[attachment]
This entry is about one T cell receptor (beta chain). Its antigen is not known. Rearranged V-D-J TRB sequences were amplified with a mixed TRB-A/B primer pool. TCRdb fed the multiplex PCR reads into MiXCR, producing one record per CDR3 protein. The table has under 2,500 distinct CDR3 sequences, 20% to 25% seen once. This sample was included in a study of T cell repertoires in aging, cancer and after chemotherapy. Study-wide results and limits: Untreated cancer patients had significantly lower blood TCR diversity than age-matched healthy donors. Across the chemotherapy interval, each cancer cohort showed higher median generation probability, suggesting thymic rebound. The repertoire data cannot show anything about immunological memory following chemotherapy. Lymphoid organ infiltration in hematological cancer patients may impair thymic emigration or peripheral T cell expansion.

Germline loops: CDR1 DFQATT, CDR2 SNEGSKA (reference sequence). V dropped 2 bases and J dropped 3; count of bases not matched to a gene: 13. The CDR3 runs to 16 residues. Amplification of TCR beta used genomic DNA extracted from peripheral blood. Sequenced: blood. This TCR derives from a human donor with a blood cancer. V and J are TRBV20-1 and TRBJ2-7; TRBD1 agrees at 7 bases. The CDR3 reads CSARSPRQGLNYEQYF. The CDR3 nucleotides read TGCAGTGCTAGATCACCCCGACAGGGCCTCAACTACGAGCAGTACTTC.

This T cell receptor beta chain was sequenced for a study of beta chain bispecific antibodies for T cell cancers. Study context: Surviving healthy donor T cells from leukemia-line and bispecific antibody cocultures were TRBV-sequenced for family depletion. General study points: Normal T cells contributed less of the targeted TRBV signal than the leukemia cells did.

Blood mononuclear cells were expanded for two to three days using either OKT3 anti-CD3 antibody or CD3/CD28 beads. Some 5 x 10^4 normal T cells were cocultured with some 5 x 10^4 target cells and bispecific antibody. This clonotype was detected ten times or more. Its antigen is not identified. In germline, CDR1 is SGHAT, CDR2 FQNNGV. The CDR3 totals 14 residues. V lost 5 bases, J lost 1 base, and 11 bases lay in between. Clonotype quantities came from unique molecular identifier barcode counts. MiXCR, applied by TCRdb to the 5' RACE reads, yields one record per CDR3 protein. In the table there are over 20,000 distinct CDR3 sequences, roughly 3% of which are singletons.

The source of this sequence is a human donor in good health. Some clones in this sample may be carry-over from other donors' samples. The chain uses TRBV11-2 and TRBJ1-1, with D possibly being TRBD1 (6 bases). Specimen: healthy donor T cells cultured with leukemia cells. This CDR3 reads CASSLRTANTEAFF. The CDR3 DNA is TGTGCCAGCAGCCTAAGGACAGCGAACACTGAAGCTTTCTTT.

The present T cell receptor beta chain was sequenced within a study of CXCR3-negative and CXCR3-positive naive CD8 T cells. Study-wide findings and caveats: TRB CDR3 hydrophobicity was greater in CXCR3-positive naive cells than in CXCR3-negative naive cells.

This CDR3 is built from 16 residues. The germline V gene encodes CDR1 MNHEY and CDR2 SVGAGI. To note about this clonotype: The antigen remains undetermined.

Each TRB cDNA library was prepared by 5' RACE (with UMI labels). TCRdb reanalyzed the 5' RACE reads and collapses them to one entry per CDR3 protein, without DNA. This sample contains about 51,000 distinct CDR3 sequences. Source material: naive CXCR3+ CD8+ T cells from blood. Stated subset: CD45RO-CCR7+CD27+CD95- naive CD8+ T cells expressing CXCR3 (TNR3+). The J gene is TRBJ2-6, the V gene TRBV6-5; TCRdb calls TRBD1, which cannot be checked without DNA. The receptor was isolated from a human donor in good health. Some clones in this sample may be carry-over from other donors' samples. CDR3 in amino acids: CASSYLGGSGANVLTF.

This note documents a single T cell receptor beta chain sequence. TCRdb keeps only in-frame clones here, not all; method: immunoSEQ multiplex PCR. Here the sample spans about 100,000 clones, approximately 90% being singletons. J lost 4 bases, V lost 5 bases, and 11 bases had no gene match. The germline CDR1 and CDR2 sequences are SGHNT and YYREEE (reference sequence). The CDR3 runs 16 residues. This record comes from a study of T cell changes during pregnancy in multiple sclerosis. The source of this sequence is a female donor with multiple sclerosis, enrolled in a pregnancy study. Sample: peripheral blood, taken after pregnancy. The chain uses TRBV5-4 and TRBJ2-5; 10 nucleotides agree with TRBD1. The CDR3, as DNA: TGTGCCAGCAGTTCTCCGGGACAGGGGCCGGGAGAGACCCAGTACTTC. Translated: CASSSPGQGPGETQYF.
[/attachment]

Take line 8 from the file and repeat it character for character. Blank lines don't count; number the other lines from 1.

Each TRB cDNA library was prepared by 5' RACE (with UMI labels). TCRdb reanalyzed the 5' RACE reads and collapses them to one entry per CDR3 protein, without DNA. This sample contains about 51,000 distinct CDR3 sequences. Source material: naive CXCR3+ CD8+ T cells from blood. Stated subset: CD45RO-CCR7+CD27+CD95- naive CD8+ T cells expressing CXCR3 (TNR3+). The J gene is TRBJ2-6, the V gene TRBV6-5; TCRdb calls TRBD1, which cannot be checked without DNA. The receptor was isolated from a human donor in good health. Some clones in this sample may be carry-over from other donors' samples. CDR3 in amino acids: CASSYLGGSGANVLTF.